Saving the World
The gap between the Tier 1 and Tier 2 nations has substantially closed, and Pete takes a look at how the gap might be eradicated completely.
This notion of Tier 1 and Tier 2 sides has been somewhat blown out of the water by Japan. Teams at this World Cup have been left battered and bruised by some incredible encounters and superb solo efforts.
“Gorgodzilla”, the Georgian captain, showing in particular that he could well be as talismanic and influential on a game as Sergio Parisse – albeit in a very different style.
There were now no longer the pathetic, plaintive and appeasing pseudo-concerns raised about turnaround times for the smaller nations – we now had genuine, probing and angry inquiries made about why teams that were genuinely challenging for a place in the quarter finals were being given almost half the time the “Tier 1” nations were to prepare for games.
Of course, there is still a gap.
When Ireland played Romania, the opening ten minutes was simply Ireland trying to batter down the Romanian defence. It was both joyous and painful to watch; joyous because it was rugby at its finest – Ireland running some beautiful training ground moves and Romania smashing them back time and time again – and painful because this was not what professional sport was about. It was always, always a question of “when not if”. The point is though, it took Ireland 60 odd minutes to get their bonus point try. And Romania had flashes of brilliance, and indeed moments of dominance. Catalin Fercu was just as electric with the ball in hand as his opposite number Simon Zebo.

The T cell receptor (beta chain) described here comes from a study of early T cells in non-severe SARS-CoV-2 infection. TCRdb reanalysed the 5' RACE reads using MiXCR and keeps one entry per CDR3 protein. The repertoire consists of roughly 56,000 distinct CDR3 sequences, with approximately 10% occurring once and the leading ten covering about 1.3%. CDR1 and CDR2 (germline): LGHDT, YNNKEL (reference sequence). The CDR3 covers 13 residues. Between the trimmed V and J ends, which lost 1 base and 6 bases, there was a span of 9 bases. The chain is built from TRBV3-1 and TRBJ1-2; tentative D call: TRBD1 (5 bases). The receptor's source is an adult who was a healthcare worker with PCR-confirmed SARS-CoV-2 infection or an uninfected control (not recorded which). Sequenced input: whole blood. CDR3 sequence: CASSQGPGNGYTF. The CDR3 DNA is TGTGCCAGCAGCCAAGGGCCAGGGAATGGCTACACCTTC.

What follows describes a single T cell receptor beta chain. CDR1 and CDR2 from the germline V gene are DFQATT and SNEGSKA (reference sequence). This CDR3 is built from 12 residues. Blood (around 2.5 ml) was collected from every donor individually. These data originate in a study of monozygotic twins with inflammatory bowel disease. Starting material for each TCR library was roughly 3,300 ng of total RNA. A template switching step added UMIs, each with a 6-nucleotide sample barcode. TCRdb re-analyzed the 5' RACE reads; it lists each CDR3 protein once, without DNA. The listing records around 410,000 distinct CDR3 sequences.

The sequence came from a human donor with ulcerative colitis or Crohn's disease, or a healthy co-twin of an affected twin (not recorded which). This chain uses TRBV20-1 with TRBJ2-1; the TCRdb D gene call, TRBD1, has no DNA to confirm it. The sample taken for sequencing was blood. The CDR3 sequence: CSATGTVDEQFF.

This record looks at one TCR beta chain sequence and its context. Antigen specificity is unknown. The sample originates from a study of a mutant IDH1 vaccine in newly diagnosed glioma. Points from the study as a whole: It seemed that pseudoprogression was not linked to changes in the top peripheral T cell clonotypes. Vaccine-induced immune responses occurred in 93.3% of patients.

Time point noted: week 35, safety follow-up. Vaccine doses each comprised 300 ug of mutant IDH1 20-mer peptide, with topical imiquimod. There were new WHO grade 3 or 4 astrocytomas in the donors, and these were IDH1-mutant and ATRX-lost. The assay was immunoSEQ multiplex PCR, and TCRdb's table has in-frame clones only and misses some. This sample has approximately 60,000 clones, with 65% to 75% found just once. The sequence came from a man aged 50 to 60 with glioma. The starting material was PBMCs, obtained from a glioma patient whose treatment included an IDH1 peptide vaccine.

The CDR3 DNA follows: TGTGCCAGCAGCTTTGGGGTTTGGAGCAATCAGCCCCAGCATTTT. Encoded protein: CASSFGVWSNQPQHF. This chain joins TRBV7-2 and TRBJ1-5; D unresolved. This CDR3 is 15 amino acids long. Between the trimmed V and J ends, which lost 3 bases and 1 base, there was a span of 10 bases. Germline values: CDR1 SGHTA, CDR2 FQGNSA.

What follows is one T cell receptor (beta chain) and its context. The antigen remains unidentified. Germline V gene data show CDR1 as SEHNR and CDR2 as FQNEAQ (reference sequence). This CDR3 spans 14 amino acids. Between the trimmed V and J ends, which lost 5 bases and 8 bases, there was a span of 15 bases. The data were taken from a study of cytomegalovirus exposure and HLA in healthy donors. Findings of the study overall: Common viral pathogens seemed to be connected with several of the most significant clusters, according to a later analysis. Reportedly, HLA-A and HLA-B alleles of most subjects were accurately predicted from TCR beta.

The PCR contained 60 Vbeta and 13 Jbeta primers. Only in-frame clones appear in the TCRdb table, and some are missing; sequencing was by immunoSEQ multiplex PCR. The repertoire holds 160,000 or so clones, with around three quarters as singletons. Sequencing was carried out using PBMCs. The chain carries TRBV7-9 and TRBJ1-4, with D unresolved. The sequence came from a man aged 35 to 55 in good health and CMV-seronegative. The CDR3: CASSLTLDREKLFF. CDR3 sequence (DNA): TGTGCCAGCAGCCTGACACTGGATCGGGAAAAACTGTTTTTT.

Namibia too were always going to lose, but that fact that they came within a point of Georgia and scored a fantastic try against New Zealand shows that growth is happening there. Fiji should be very disappointed that they didn’t beat Wales and so too the USA that they were outmuscled by Samoa.
The biggest disappointment of any World Cup is that this growth of the smaller nations’ abilities and infrastructure happens at such a glacial pace.
So what is the answer? How can we help these teams financially and logistically in order to make sure the fantastic progress at this World Cup is not lost – and, almost as importantly, that these teams do not disappear from our radar completely in the next four years.
I am going to focus on the European solutions – there isn’t the time in the World or the lifespan on my keyboard for talking about the world beyond Europe at the moment.
The Six Nations
Both Georgia and Romania showed that they not only can match sides physically, but that they can genuinely compete. I refer again to Ireland’s game against Romania. Romania were genuinely in the game until about 50 minutes or so, and Ireland scored their fourth try at around the 60th minute mark. Yes, that might happen to Romania every game in the Six Nations. But the next year, it might be the 60th minute and then the 70th. And then next year it might be the 70th and they hold them to three tries. And so on. The point is that they need to play against the best every year in order to improve. Georgia too would likely be beaten by Wales in Cardiff next year, but the following year, on a freezing evening in Georgia, surrounded by whooping fans, Wales might crumble. The point is, we don’t really know until they are given a chance.
In terms of finance, and logistics, imagine the financial benefits for these two teams were they to have the gate takings every other week. Imagine the boost to the local economy to have a load of thirsty English fans descending. Imagine the boost for local teams if, say, one of the Home Nations were asked to provide some coaching sessions in the week building up to the match. Imagine how much of a difference could be made to Georgian or Romanian rugby by spending one season in the new European Cup of Nations – and then imagine how much a difference if they started in 2017 and were there until the 2019 World Cup.